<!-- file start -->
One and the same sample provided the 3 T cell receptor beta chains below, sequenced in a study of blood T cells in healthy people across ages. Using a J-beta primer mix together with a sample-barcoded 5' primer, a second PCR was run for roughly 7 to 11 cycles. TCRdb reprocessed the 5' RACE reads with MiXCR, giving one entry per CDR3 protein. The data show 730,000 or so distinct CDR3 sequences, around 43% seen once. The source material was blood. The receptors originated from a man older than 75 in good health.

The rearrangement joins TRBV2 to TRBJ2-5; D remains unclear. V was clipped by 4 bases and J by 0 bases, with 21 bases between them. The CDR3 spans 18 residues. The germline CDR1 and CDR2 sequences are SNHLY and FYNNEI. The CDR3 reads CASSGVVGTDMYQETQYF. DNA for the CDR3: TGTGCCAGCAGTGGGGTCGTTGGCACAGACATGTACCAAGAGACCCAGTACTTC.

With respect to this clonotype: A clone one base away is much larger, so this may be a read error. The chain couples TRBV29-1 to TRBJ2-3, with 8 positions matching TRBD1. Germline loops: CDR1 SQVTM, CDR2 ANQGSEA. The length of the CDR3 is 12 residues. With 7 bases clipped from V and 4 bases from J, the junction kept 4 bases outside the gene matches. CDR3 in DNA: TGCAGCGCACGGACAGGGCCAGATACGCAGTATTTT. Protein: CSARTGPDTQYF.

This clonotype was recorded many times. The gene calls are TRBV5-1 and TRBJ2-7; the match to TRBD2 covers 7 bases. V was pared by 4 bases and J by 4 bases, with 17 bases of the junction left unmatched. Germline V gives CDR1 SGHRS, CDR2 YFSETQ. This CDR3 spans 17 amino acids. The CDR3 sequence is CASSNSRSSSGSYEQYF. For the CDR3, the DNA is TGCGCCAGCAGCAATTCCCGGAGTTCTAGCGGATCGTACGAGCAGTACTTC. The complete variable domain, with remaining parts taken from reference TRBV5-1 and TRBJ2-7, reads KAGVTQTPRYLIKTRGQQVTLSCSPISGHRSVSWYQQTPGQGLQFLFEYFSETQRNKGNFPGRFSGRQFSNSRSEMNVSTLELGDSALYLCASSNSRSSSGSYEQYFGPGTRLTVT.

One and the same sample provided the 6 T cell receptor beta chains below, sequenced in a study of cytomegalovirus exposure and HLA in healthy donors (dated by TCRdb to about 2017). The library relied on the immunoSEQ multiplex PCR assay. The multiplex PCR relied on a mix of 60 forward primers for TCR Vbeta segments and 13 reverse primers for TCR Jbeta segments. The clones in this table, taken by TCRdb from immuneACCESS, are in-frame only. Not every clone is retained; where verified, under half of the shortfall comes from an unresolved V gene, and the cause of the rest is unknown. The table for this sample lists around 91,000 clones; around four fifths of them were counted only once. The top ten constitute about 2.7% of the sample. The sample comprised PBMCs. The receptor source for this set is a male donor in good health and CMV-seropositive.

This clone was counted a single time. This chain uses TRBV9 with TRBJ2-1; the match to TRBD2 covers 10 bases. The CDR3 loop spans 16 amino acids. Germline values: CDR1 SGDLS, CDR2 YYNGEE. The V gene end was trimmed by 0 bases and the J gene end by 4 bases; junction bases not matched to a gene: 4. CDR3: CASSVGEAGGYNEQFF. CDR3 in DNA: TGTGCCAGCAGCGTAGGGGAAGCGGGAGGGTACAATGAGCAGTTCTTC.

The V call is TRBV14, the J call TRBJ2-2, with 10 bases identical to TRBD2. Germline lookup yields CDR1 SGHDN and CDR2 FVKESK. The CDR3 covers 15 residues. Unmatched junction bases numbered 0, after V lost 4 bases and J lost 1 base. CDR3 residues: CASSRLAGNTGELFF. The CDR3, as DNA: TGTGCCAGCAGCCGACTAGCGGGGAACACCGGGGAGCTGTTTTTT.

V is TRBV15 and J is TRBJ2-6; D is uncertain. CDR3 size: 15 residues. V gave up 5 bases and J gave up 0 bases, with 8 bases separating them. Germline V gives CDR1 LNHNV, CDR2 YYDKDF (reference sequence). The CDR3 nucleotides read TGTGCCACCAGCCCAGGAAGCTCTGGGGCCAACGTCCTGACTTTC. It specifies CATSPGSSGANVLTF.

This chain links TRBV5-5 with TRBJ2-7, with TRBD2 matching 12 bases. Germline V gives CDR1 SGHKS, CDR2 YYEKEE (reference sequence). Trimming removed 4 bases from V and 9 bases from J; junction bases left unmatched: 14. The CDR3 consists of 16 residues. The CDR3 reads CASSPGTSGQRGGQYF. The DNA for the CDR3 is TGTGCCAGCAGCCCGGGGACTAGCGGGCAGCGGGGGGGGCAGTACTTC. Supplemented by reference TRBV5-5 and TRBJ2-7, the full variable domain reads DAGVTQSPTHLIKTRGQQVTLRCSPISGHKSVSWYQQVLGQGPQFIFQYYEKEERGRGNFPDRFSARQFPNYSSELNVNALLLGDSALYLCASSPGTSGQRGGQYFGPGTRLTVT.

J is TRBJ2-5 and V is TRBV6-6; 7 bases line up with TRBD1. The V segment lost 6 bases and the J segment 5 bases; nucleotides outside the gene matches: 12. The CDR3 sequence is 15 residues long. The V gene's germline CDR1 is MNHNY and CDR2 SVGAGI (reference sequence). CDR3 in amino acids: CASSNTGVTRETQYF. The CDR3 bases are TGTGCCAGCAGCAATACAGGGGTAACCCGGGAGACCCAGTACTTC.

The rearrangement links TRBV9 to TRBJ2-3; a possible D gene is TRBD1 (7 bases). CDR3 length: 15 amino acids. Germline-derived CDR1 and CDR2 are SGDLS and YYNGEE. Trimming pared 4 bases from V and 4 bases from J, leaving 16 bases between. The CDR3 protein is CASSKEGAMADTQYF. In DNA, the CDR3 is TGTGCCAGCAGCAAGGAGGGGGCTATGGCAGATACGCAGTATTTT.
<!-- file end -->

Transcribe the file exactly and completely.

One and the same sample provided the 3 T cell receptor beta chains below, sequenced in a study of blood T cells in healthy people across ages. Using a J-beta primer mix together with a sample-barcoded 5' primer, a second PCR was run for roughly 7 to 11 cycles. TCRdb reprocessed the 5' RACE reads with MiXCR, giving one entry per CDR3 protein. The data show 730,000 or so distinct CDR3 sequences, around 43% seen once. The source material was blood. The receptors originated from a man older than 75 in good health.

The rearrangement joins TRBV2 to TRBJ2-5; D remains unclear. V was clipped by 4 bases and J by 0 bases, with 21 bases between them. The CDR3 spans 18 residues. The germline CDR1 and CDR2 sequences are SNHLY and FYNNEI. The CDR3 reads CASSGVVGTDMYQETQYF. DNA for the CDR3: TGTGCCAGCAGTGGGGTCGTTGGCACAGACATGTACCAAGAGACCCAGTACTTC.

With respect to this clonotype: A clone one base away is much larger, so this may be a read error. The chain couples TRBV29-1 to TRBJ2-3, with 8 positions matching TRBD1. Germline loops: CDR1 SQVTM, CDR2 ANQGSEA. The length of the CDR3 is 12 residues. With 7 bases clipped from V and 4 bases from J, the junction kept 4 bases outside the gene matches. CDR3 in DNA: TGCAGCGCACGGACAGGGCCAGATACGCAGTATTTT. Protein: CSARTGPDTQYF.

This clonotype was recorded many times. The gene calls are TRBV5-1 and TRBJ2-7; the match to TRBD2 covers 7 bases. V was pared by 4 bases and J by 4 bases, with 17 bases of the junction left unmatched. Germline V gives CDR1 SGHRS, CDR2 YFSETQ. This CDR3 spans 17 amino acids. The CDR3 sequence is CASSNSRSSSGSYEQYF. For the CDR3, the DNA is TGCGCCAGCAGCAATTCCCGGAGTTCTAGCGGATCGTACGAGCAGTACTTC. The complete variable domain, with remaining parts taken from reference TRBV5-1 and TRBJ2-7, reads KAGVTQTPRYLIKTRGQQVTLSCSPISGHRSVSWYQQTPGQGLQFLFEYFSETQRNKGNFPGRFSGRQFSNSRSEMNVSTLELGDSALYLCASSNSRSSSGSYEQYFGPGTRLTVT.

One and the same sample provided the 6 T cell receptor beta chains below, sequenced in a study of cytomegalovirus exposure and HLA in healthy donors (dated by TCRdb to about 2017). The library relied on the immunoSEQ multiplex PCR assay. The multiplex PCR relied on a mix of 60 forward primers for TCR Vbeta segments and 13 reverse primers for TCR Jbeta segments. The clones in this table, taken by TCRdb from immuneACCESS, are in-frame only. Not every clone is retained; where verified, under half of the shortfall comes from an unresolved V gene, and the cause of the rest is unknown. The table for this sample lists around 91,000 clones; around four fifths of them were counted only once. The top ten constitute about 2.7% of the sample. The sample comprised PBMCs. The receptor source for this set is a male donor in good health and CMV-seropositive.

This clone was counted a single time. This chain uses TRBV9 with TRBJ2-1; the match to TRBD2 covers 10 bases. The CDR3 loop spans 16 amino acids. Germline values: CDR1 SGDLS, CDR2 YYNGEE. The V gene end was trimmed by 0 bases and the J gene end by 4 bases; junction bases not matched to a gene: 4. CDR3: CASSVGEAGGYNEQFF. CDR3 in DNA: TGTGCCAGCAGCGTAGGGGAAGCGGGAGGGTACAATGAGCAGTTCTTC.

The V call is TRBV14, the J call TRBJ2-2, with 10 bases identical to TRBD2. Germline lookup yields CDR1 SGHDN and CDR2 FVKESK. The CDR3 covers 15 residues. Unmatched junction bases numbered 0, after V lost 4 bases and J lost 1 base. CDR3 residues: CASSRLAGNTGELFF. The CDR3, as DNA: TGTGCCAGCAGCCGACTAGCGGGGAACACCGGGGAGCTGTTTTTT.

V is TRBV15 and J is TRBJ2-6; D is uncertain. CDR3 size: 15 residues. V gave up 5 bases and J gave up 0 bases, with 8 bases separating them. Germline V gives CDR1 LNHNV, CDR2 YYDKDF (reference sequence). The CDR3 nucleotides read TGTGCCACCAGCCCAGGAAGCTCTGGGGCCAACGTCCTGACTTTC. It specifies CATSPGSSGANVLTF.

This chain links TRBV5-5 with TRBJ2-7, with TRBD2 matching 12 bases. Germline V gives CDR1 SGHKS, CDR2 YYEKEE (reference sequence). Trimming removed 4 bases from V and 9 bases from J; junction bases left unmatched: 14. The CDR3 consists of 16 residues. The CDR3 reads CASSPGTSGQRGGQYF. The DNA for the CDR3 is TGTGCCAGCAGCCCGGGGACTAGCGGGCAGCGGGGGGGGCAGTACTTC. Supplemented by reference TRBV5-5 and TRBJ2-7, the full variable domain reads DAGVTQSPTHLIKTRGQQVTLRCSPISGHKSVSWYQQVLGQGPQFIFQYYEKEERGRGNFPDRFSARQFPNYSSELNVNALLLGDSALYLCASSPGTSGQRGGQYFGPGTRLTVT.

J is TRBJ2-5 and V is TRBV6-6; 7 bases line up with TRBD1. The V segment lost 6 bases and the J segment 5 bases; nucleotides outside the gene matches: 12. The CDR3 sequence is 15 residues long. The V gene's germline CDR1 is MNHNY and CDR2 SVGAGI (reference sequence). CDR3 in amino acids: CASSNTGVTRETQYF. The CDR3 bases are TGTGCCAGCAGCAATACAGGGGTAACCCGGGAGACCCAGTACTTC.

The rearrangement links TRBV9 to TRBJ2-3; a possible D gene is TRBD1 (7 bases). CDR3 length: 15 amino acids. Germline-derived CDR1 and CDR2 are SGDLS and YYNGEE. Trimming pared 4 bases from V and 4 bases from J, leaving 16 bases between. The CDR3 protein is CASSKEGAMADTQYF. In DNA, the CDR3 is TGTGCCAGCAGCAAGGAGGGGGCTATGGCAGATACGCAGTATTTT.